2. Carefully lay the wired flowers on top of this, making sure you space them out well. If you’re drying a variety of flowers, use separate containers. The depth of silica needed will be different, and the timings may also vary.
  3. Sprinkle gel over the flowers. The crystals need to get in between every petal and into every little gap, so don’t simply pour the gel – imagine you’re sprinkling icing sugar over a cake and do this gently, using a spoon.
  4. Keep going until the flowers are covered. Shake the container occasionally, then add more gel.
  5. When the flowers are covered, seal the box with the lid and store it in a safe place.
  6. Check it after four or five days. Use something like slimline tongs to gently extract the flower from the crystals.
  7. Not fully dried? Take all the flowers out and lay them gently on some kitchen paper. Dry out the silica gel in the oven again, then repeat the process when it’s cool. Give the flowers a couple more days before checking again.
  8. When they’re dry, give the flowers a gentle brush, as the crystals do tend to stick a bit.

The flowers are now dried and ready to go into the resin. This method retains the blooms’ depth and colour really well – just what you want when you’re crafting resin ornaments or jewellery.

Herbs strung to a wooden coat hanger

Alternative ways to dry flowers

Silica gel is just one of the ways you can preserve fresh flowers. Sometimes, you might not be able to wait four or five days for the blooms to be ready: how do you dry flowers for resin quickly? 

The fastest way is in the microwave, and you can adapt the silicone method. Here’s how to dry flowers for resin in a microwave.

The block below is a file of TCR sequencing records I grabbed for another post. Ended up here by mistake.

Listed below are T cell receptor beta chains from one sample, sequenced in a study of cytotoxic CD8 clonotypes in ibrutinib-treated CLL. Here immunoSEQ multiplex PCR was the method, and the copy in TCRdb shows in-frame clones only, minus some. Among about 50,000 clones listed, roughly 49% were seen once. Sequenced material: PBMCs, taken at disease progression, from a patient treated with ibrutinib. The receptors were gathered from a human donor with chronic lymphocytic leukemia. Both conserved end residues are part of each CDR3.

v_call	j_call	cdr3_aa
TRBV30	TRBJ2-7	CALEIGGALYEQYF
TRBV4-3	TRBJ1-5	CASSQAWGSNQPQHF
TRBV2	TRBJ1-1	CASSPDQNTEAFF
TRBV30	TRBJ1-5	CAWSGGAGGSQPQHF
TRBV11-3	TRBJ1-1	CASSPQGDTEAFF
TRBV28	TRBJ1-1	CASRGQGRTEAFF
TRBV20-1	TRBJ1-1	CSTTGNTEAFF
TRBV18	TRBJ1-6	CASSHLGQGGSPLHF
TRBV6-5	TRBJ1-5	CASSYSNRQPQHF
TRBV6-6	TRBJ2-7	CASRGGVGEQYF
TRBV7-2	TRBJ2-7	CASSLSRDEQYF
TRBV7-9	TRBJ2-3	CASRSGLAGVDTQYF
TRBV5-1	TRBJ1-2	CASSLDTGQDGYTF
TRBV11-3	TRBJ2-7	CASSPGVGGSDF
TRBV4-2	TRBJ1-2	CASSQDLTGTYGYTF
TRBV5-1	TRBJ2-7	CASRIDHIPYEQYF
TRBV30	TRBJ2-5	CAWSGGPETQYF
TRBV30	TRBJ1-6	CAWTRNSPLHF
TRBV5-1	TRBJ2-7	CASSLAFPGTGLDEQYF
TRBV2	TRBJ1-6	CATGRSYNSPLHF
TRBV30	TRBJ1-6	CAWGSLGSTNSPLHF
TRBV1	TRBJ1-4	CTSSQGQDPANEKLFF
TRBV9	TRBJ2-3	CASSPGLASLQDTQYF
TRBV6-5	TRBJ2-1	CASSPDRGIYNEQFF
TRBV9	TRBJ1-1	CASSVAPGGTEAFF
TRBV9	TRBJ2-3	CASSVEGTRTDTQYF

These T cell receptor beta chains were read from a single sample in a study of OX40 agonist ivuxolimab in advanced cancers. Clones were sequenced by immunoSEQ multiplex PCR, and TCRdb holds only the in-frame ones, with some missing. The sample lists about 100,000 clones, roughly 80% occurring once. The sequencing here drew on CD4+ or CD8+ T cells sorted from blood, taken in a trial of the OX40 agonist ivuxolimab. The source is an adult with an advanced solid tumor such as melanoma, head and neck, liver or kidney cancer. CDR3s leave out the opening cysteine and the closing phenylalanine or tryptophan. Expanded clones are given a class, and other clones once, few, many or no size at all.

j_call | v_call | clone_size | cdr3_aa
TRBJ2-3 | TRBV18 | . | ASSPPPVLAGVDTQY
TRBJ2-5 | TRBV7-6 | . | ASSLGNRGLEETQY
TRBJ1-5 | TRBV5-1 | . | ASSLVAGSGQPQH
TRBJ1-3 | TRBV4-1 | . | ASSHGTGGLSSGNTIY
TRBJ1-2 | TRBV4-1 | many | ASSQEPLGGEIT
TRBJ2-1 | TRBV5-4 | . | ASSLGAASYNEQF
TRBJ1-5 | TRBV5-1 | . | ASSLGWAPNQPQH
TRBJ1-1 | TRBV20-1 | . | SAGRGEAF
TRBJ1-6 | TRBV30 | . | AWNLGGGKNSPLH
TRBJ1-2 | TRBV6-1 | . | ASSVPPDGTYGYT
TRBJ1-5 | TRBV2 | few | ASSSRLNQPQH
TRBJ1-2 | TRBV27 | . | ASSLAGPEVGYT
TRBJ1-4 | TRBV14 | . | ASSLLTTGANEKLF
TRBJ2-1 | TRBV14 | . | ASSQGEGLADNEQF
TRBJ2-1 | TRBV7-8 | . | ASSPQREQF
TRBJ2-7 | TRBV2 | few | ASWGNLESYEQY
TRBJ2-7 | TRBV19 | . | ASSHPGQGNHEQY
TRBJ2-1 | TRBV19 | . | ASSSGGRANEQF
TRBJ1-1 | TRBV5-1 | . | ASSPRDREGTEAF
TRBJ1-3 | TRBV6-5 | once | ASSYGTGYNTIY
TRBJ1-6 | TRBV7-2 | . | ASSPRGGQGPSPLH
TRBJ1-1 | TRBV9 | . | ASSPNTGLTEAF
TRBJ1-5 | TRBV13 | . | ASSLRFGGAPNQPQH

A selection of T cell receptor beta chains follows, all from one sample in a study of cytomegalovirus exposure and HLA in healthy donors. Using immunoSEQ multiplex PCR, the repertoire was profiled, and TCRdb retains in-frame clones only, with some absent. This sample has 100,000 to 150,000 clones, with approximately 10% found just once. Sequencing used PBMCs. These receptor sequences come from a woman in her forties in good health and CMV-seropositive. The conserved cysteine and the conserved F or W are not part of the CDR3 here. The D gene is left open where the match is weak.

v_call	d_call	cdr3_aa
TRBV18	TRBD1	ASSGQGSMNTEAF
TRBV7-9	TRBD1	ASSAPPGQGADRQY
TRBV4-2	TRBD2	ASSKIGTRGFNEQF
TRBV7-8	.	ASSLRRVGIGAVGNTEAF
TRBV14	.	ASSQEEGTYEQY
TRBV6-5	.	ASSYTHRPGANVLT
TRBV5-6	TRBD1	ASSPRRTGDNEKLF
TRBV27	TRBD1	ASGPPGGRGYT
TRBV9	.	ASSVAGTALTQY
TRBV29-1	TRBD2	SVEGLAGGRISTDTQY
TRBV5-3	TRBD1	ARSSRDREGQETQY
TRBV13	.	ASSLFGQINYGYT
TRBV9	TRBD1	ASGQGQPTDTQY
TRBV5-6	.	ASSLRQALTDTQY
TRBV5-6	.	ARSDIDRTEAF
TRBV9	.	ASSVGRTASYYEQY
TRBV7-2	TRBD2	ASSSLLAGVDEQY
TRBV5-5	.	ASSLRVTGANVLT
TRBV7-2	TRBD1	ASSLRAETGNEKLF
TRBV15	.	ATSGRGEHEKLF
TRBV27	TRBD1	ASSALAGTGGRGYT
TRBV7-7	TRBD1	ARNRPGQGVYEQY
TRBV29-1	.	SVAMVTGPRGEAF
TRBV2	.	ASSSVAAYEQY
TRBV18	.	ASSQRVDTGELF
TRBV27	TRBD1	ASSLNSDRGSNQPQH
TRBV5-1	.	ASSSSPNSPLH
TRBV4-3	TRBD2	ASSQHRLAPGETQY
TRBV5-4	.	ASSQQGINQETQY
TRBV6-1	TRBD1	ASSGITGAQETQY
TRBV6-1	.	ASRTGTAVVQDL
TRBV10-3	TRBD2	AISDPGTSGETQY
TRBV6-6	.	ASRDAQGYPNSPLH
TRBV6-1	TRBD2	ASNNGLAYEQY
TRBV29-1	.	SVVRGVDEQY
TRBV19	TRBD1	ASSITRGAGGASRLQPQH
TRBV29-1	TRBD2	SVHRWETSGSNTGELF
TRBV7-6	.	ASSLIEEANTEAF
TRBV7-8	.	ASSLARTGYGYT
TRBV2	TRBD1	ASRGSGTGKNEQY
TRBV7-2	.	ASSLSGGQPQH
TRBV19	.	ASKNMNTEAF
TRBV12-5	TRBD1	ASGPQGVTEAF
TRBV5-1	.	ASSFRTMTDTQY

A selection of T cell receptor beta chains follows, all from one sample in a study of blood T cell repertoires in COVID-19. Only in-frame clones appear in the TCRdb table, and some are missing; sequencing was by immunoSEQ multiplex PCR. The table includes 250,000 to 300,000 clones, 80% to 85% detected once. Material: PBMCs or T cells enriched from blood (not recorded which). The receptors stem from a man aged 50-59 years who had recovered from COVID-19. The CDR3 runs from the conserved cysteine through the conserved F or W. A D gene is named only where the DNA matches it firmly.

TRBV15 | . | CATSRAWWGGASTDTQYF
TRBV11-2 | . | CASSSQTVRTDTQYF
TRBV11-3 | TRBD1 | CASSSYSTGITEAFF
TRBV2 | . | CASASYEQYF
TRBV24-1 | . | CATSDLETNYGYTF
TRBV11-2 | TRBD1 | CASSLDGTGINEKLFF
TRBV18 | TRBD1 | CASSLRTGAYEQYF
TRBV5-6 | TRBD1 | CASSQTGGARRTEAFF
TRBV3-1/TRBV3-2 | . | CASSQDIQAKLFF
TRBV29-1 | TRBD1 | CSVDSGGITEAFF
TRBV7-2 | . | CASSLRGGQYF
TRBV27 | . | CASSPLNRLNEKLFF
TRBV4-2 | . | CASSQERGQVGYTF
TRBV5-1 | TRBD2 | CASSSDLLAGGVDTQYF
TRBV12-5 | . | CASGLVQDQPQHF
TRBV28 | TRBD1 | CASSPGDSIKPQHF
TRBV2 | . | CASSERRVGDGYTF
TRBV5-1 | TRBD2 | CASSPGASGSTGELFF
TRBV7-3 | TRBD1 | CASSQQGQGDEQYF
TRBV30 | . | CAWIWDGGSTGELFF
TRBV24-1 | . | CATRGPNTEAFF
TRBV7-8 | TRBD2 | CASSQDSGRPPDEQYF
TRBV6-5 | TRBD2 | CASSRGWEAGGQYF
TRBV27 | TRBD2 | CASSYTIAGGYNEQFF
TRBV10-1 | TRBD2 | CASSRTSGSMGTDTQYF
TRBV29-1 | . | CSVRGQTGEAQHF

1. Prepare the silica gel as we did earlier, but don’t put the wire through the stem (we all know the rules about metal and microwaves).
  2. Put the flowers in the gel inside a microwave-safe box, also as before, but don’t put the lid on.
  3. Pop it in the microwave, alongside half a mug of water (the steam stops the flowers from scorching).
  4. Microwave in short bursts, gently checking the flowers every 30 seconds.
  5. When they seem dry, put the lid on the container and leave it for a few hours.
  6. Dust off the gel and use those beautiful dry blooms.

If this is still too slow, you can use a fast-pressing technique. This means that your flowers will be flat, like classic pressed flowers, but this literally takes minutes. Make a flower and kitchen paper sandwich and microwave it in short bursts until the flowers are dry. 

Other ways to dry flowers for resin include:

  • Air drying – the classic method of suspending flowers upside down in a warm, dry place
  • Pressing – using a flower press or heavy books
  • Freeze drying or dehydrating – if you have one of these handy kitchen gadgets, use it!

As Simon Lycett says, give it a go. The silica gel method of preserving flowers is a lot of fun to try, and you’ll be delighted with how vibrant and fresh the dried flowers look.

If you want to know more about preserving flowers, explore florist Simon Lycett’s in-depth BBC Maestro course, Decorating with Flowers.

Learn how to decorate with flowers

Join Simon Lycett as he shares his passion for flowers and the tricks of the trade to create your own fabulous creations – for hobbyists and professionals alike.